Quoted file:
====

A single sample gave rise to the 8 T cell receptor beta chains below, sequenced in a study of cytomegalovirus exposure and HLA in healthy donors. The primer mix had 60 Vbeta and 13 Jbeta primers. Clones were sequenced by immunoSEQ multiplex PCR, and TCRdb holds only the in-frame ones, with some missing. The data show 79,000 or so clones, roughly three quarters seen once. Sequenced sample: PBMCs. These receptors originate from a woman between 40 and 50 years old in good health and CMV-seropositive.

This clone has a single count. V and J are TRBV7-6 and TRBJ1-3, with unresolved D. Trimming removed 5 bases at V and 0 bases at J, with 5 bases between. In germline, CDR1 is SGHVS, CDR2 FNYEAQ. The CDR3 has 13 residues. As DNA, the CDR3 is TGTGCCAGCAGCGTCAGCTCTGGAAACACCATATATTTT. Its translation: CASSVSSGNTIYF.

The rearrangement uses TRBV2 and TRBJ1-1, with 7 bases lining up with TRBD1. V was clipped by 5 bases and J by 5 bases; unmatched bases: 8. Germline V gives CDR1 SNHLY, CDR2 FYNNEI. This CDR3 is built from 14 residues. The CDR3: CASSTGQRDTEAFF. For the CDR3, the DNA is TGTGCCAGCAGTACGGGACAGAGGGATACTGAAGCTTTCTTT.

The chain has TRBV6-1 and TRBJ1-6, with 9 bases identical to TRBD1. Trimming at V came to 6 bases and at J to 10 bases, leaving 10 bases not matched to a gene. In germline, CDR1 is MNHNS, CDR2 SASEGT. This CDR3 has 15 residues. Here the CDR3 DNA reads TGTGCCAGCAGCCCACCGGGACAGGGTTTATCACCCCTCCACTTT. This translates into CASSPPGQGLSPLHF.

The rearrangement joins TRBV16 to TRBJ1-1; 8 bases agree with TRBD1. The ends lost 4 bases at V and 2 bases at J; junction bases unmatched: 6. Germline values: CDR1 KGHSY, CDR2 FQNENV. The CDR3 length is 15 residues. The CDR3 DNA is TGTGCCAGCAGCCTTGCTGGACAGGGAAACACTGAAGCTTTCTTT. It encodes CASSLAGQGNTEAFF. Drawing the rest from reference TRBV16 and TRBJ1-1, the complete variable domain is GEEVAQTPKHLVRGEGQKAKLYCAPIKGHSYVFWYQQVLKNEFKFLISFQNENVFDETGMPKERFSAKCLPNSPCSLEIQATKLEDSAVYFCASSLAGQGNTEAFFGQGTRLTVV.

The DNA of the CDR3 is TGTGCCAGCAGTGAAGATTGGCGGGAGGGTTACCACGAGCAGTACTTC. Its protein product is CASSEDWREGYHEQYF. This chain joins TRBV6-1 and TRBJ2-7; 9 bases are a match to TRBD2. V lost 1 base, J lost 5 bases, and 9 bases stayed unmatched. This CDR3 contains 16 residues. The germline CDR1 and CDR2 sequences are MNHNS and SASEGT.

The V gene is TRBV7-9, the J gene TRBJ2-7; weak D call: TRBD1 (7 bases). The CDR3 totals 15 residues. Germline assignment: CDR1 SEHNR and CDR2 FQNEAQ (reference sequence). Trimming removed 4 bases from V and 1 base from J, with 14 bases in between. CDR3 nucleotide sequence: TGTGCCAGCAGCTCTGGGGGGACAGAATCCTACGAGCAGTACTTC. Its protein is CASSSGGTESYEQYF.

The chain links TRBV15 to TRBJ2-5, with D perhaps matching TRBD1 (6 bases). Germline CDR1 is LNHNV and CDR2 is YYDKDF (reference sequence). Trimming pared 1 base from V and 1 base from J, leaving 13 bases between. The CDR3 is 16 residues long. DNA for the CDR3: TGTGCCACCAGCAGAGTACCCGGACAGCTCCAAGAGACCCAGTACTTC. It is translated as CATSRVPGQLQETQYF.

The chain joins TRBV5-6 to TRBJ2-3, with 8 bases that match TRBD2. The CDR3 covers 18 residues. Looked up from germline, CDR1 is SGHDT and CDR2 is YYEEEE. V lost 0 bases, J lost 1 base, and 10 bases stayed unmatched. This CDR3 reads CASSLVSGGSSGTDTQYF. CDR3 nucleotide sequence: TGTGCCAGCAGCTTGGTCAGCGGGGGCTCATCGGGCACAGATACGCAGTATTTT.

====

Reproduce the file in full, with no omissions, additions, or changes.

A single sample gave rise to the 8 T cell receptor beta chains below, sequenced in a study of cytomegalovirus exposure and HLA in healthy donors. The primer mix had 60 Vbeta and 13 Jbeta primers. Clones were sequenced by immunoSEQ multiplex PCR, and TCRdb holds only the in-frame ones, with some missing. The data show 79,000 or so clones, roughly three quarters seen once. Sequenced sample: PBMCs. These receptors originate from a woman between 40 and 50 years old in good health and CMV-seropositive.

This clone has a single count. V and J are TRBV7-6 and TRBJ1-3, with unresolved D. Trimming removed 5 bases at V and 0 bases at J, with 5 bases between. In germline, CDR1 is SGHVS, CDR2 FNYEAQ. The CDR3 has 13 residues. As DNA, the CDR3 is TGTGCCAGCAGCGTCAGCTCTGGAAACACCATATATTTT. Its translation: CASSVSSGNTIYF.

The rearrangement uses TRBV2 and TRBJ1-1, with 7 bases lining up with TRBD1. V was clipped by 5 bases and J by 5 bases; unmatched bases: 8. Germline V gives CDR1 SNHLY, CDR2 FYNNEI. This CDR3 is built from 14 residues. The CDR3: CASSTGQRDTEAFF. For the CDR3, the DNA is TGTGCCAGCAGTACGGGACAGAGGGATACTGAAGCTTTCTTT.

The chain has TRBV6-1 and TRBJ1-6, with 9 bases identical to TRBD1. Trimming at V came to 6 bases and at J to 10 bases, leaving 10 bases not matched to a gene. In germline, CDR1 is MNHNS, CDR2 SASEGT. This CDR3 has 15 residues. Here the CDR3 DNA reads TGTGCCAGCAGCCCACCGGGACAGGGTTTATCACCCCTCCACTTT. This translates into CASSPPGQGLSPLHF.

The rearrangement joins TRBV16 to TRBJ1-1; 8 bases agree with TRBD1. The ends lost 4 bases at V and 2 bases at J; junction bases unmatched: 6. Germline values: CDR1 KGHSY, CDR2 FQNENV. The CDR3 length is 15 residues. The CDR3 DNA is TGTGCCAGCAGCCTTGCTGGACAGGGAAACACTGAAGCTTTCTTT. It encodes CASSLAGQGNTEAFF. Drawing the rest from reference TRBV16 and TRBJ1-1, the complete variable domain is GEEVAQTPKHLVRGEGQKAKLYCAPIKGHSYVFWYQQVLKNEFKFLISFQNENVFDETGMPKERFSAKCLPNSPCSLEIQATKLEDSAVYFCASSLAGQGNTEAFFGQGTRLTVV.

The DNA of the CDR3 is TGTGCCAGCAGTGAAGATTGGCGGGAGGGTTACCACGAGCAGTACTTC. Its protein product is CASSEDWREGYHEQYF. This chain joins TRBV6-1 and TRBJ2-7; 9 bases are a match to TRBD2. V lost 1 base, J lost 5 bases, and 9 bases stayed unmatched. This CDR3 contains 16 residues. The germline CDR1 and CDR2 sequences are MNHNS and SASEGT.

The V gene is TRBV7-9, the J gene TRBJ2-7; weak D call: TRBD1 (7 bases). The CDR3 totals 15 residues. Germline assignment: CDR1 SEHNR and CDR2 FQNEAQ (reference sequence). Trimming removed 4 bases from V and 1 base from J, with 14 bases in between. CDR3 nucleotide sequence: TGTGCCAGCAGCTCTGGGGGGACAGAATCCTACGAGCAGTACTTC. Its protein is CASSSGGTESYEQYF.

The chain links TRBV15 to TRBJ2-5, with D perhaps matching TRBD1 (6 bases). Germline CDR1 is LNHNV and CDR2 is YYDKDF (reference sequence). Trimming pared 1 base from V and 1 base from J, leaving 13 bases between. The CDR3 is 16 residues long. DNA for the CDR3: TGTGCCACCAGCAGAGTACCCGGACAGCTCCAAGAGACCCAGTACTTC. It is translated as CATSRVPGQLQETQYF.

The chain joins TRBV5-6 to TRBJ2-3, with 8 bases that match TRBD2. The CDR3 covers 18 residues. Looked up from germline, CDR1 is SGHDT and CDR2 is YYEEEE. V lost 0 bases, J lost 1 base, and 10 bases stayed unmatched. This CDR3 reads CASSLVSGGSSGTDTQYF. CDR3 nucleotide sequence: TGTGCCAGCAGCTTGGTCAGCGGGGGCTCATCGGGCACAGATACGCAGTATTTT.